The adorable Cockapoo is a hybrid dog that requires a bit of extra Cockapoo grooming to stay so eye-catching.
In this article, we find out what to expect from your Cockapoos coat.
What texture will it have?
How often will it need grooming?
What’s the best way to groom a Cockapoo?
And which tools and products will make the job easier?
By the time we finish, you’ll be breezing through Cockapoo coat care like a pro!
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The Cockapoo Coat
While most hybrid or “designer” crossbred dogs have only recently become wildly popular, the Cockapoo has actually been bred as a companion canine since the 1950s.
This dog is known to be smart, sweet, typically a non-barker, easy to train, happy-go-lucky and generally sports a low to non-shedding coat.
The advantages of having a dog with non-shedding or low-shedding coat are obvious – less time spent vacuuming hair off floors, wiping it off surfaces, and picking it from your clothes.
They are not, however, hypoallergenic – no dog truly is.
But non-shedding coats often need more brushing and grooming care than their shedding canine counterparts.
In this article, we outline the Cockapoo dog’s at-home brushing and grooming maintenance needs.
This will help your pup have healthy skin and a healthy coat.
Do Cockapoos Need Grooming?
Cockapoos can have three different basic coat types: straight, wavy/curly and tightly curled.
All three coat types need regular brushing to stay tangle and mat-free.
What Type of Fur Do Cockapoos Have?
The Cockapoo coat is interesting.
The Cocker Spaniel purebred dog typically has a double-layer coat that consists of a long, straight or slightly wavy outer coat.
The undercoat is thicker and has very soft insulation.
The Poodle, in direct contrast, typically has a single-layer coat that is quite coarse, medium-length and very curly.
This means your Cockapoo could have a variety of fur types in adulthood.
Adulthood Fur on a Cockapoo
Since the Cockapoo is a fairly well-established hybrid dog, breeders and groomers today have identified three basic coat type categories that most adult Cockapoos display.
- Single coated coarse and tightly curly: this coat tends to shed out little if at all.
- Single to double-coated and wavy to loosely curly: this coat tends to shed out minimally except for seasonally, especially if an undercoat is present.
- Double-coated and straight to slightly wavy: this coat will shed the most out of the three coat types, especially seasonally.
How Often Should You Groom a Cockapoo?
For straighter coat types, plan to brush your dog’s coat at least twice per week.
With wavy/curly coat types, two to three times per week is a good frequency.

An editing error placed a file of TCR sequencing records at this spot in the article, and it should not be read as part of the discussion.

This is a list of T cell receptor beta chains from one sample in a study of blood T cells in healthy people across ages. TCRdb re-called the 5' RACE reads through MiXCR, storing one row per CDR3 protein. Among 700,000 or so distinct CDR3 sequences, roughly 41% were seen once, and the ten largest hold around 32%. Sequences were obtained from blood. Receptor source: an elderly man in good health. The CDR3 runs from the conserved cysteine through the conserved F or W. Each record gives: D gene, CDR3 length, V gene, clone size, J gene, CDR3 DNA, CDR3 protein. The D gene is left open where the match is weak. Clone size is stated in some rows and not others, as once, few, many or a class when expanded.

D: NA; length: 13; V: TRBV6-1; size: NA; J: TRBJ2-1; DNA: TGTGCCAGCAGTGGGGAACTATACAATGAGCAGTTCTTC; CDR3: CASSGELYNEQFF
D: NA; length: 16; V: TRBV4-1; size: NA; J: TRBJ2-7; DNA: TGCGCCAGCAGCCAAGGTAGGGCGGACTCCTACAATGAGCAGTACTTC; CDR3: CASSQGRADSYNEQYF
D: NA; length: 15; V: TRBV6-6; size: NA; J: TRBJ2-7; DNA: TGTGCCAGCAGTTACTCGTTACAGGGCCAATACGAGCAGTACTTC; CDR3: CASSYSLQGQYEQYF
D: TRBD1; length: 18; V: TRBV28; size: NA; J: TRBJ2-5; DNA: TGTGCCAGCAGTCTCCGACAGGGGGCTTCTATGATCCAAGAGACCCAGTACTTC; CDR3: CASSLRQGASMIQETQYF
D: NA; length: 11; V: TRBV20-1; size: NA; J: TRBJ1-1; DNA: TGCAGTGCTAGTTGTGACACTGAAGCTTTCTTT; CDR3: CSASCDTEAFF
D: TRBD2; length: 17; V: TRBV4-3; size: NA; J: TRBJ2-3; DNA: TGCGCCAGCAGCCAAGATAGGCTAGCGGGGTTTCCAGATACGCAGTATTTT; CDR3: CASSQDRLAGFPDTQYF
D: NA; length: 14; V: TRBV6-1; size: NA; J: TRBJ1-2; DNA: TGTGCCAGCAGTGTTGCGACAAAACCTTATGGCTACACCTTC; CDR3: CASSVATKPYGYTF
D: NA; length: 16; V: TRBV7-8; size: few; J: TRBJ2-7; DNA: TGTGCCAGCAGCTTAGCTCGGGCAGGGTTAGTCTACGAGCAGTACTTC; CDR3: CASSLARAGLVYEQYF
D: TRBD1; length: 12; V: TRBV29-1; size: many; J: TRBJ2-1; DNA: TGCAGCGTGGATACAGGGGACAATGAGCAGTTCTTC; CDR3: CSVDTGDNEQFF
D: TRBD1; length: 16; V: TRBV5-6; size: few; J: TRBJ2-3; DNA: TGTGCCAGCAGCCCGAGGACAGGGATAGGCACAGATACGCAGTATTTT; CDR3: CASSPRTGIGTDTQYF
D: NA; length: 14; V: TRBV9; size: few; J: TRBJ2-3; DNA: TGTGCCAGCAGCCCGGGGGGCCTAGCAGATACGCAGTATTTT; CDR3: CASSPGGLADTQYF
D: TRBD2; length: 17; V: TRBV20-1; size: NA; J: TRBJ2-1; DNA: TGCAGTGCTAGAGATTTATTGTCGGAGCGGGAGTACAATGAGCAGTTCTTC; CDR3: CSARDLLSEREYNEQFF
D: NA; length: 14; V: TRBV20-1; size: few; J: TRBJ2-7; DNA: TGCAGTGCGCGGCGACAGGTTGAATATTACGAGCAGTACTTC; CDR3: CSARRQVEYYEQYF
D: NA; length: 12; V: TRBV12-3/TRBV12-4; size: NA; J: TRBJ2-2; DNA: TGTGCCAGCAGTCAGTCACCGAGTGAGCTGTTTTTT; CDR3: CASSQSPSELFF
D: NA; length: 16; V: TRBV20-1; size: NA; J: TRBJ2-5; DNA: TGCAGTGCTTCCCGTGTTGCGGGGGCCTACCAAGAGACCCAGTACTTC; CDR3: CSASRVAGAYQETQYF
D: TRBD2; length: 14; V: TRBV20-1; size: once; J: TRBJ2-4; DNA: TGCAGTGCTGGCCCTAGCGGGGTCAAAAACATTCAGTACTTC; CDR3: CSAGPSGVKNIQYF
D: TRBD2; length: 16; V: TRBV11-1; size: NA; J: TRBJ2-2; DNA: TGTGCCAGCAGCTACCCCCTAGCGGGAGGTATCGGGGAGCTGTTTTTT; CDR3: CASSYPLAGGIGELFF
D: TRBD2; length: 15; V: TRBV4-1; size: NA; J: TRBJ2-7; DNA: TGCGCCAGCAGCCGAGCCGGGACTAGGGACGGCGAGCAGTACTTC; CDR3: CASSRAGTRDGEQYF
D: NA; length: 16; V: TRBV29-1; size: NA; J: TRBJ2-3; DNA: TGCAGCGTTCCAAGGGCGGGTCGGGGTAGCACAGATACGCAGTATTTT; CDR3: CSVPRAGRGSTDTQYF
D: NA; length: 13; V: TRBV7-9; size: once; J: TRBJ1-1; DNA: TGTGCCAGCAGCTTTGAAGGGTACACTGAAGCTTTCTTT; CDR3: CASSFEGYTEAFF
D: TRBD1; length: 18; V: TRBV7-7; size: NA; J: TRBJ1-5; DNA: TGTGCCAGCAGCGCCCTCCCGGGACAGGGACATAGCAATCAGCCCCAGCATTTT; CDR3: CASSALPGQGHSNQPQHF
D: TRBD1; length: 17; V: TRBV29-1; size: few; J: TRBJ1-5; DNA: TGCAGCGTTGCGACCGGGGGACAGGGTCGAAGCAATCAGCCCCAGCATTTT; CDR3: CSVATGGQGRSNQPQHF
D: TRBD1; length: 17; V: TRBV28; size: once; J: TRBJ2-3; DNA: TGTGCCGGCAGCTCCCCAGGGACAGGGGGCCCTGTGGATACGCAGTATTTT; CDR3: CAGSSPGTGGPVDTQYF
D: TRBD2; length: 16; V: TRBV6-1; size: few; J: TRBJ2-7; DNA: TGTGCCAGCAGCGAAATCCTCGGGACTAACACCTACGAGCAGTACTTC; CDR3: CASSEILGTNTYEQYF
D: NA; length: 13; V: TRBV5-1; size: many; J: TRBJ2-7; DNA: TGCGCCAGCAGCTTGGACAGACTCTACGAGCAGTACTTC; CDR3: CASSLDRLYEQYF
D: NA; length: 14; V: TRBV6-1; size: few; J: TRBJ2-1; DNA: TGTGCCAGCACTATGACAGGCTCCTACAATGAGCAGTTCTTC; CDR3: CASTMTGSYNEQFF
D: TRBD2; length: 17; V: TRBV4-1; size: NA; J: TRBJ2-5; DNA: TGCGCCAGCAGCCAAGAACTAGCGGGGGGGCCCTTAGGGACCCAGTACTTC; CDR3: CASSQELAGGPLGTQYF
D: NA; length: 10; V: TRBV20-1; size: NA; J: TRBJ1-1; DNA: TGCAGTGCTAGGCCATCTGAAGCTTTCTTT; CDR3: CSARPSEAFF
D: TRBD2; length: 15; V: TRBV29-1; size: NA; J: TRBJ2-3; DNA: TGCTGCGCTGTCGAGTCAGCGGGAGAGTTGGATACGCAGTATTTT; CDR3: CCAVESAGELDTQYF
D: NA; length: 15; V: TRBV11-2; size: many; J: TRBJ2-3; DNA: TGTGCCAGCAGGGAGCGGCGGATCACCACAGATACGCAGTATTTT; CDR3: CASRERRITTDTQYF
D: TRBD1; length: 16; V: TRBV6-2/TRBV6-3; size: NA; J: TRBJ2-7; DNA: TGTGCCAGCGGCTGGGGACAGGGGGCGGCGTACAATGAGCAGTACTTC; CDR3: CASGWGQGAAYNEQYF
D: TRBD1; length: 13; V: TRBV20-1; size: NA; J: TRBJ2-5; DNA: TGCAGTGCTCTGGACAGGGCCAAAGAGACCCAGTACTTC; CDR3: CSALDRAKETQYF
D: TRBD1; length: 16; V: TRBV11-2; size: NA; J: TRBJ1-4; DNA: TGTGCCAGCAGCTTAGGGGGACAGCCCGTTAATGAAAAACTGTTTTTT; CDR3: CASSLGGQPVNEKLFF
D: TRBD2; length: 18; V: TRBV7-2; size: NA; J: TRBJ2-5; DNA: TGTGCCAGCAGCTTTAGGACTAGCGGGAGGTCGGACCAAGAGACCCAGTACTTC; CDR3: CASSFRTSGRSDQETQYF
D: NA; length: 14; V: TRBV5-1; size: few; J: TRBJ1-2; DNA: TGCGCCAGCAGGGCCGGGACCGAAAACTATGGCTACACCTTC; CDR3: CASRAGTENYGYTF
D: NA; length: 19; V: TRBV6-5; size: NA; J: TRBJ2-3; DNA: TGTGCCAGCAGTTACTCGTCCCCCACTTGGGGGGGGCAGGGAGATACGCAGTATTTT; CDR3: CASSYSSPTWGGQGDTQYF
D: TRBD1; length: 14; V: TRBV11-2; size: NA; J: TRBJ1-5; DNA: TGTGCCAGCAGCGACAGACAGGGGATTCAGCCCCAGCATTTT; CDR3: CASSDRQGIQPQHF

And for tightly curled coat types, you may need to brush your dog daily to keep tangles and mats from forming.
Grooming During the Shedding Season
One of the reasons the Cockapoo hybrid dog is so enduringly popular is because this dog doesn’t tend to shed that much whether the coat is straight, wavy or curly.
However, for Cockapoos that inherit a straight or softly wavy hair coat, they may also inherit the double-coated Cocker Spaniel parent’s seasonal shed.
Combating the ‘Coat Blow’
The coat blow, also called the moult, is where many new Cockapoo owners get caught by surprise.
When the coat blow starts, the majority of the shed hair does not actually visibly fall to the ground.
Instead, it gets caught by the surrounding fur and stays trapped in the coat itself.
This can cause massive tangles and mats to form near the skin in fairly short order.
So once these twice-annual sheds begin, you have to make time to brush your dog daily to remove the dead, shed hair before it can start to tangle.
Sometimes, with unsuspecting first-time Cockapoo owners, the seasonal coat shed sneaks up on you.
Then the tangles form before you discover them.
The only option is to shave your dog down to the skin to avoid the discomfort it would cause to try to work the tangles out.
How to Groom a Cockapoo
The exact method of grooming will remain essentially the same regardless of the coat type your Cockapoo pup has.
However, what may change is the grooming tools you choose to use for each step of the grooming process.
Step 1: Spritz some detangling spray onto your dog’s coat or onto your grooming tools.
- Grooming tools to use: detangling spray of choice
Detangling spray will make the job of working out tangles and mats easier and comfier.
Step 2: Do an initial gentle comb-through, section by section, to locate tangles and mats.
- Grooming tools to use: stainless steel comb, slicker brush or pin-side brush
In this step, you are using the stainless steel comb to make sure you can reach all the way down through your dog’s coat to locate tangles and mats.
You want to do this section by section, stopping as the comb encounters a tangle or mat and then moving to Step 3 to work it out.
Then you can come back to Step 2 and continue your work with the comb on the next section of your dog’s coat.
Step 3: Use your brush of choice to slowly and gently work out each tangle or mat you find.
- Grooming tools to use: pin-side brush or slicker brush or de-matting rake
Watch the video in a later section here to learn how and when to use each tool to carefully work out small and large tangles and mats.
Step 4: This is de-shedding time.
- Grooming tools to use: Slicker brush as needed
When all tangles and mats are gone, brush your dog section by section to remove any dead, shed, trapped hair that remains as applicable.
Step 5: Trim your dog’s nails and coat as needed.
- Grooming tools to use: Nail clippers, trimming scissors
It is important to trim away too-long hair around eyes, hind quarters and paw pads to make sure your dog can see and stay sanitary and sure-footed.
Step 6: Do ear checks and ear cleaning, tooth brushing, and other tasks as applicable.
- Grooming tools to use: Talk to dog’s veterinarian about right products and frequency of use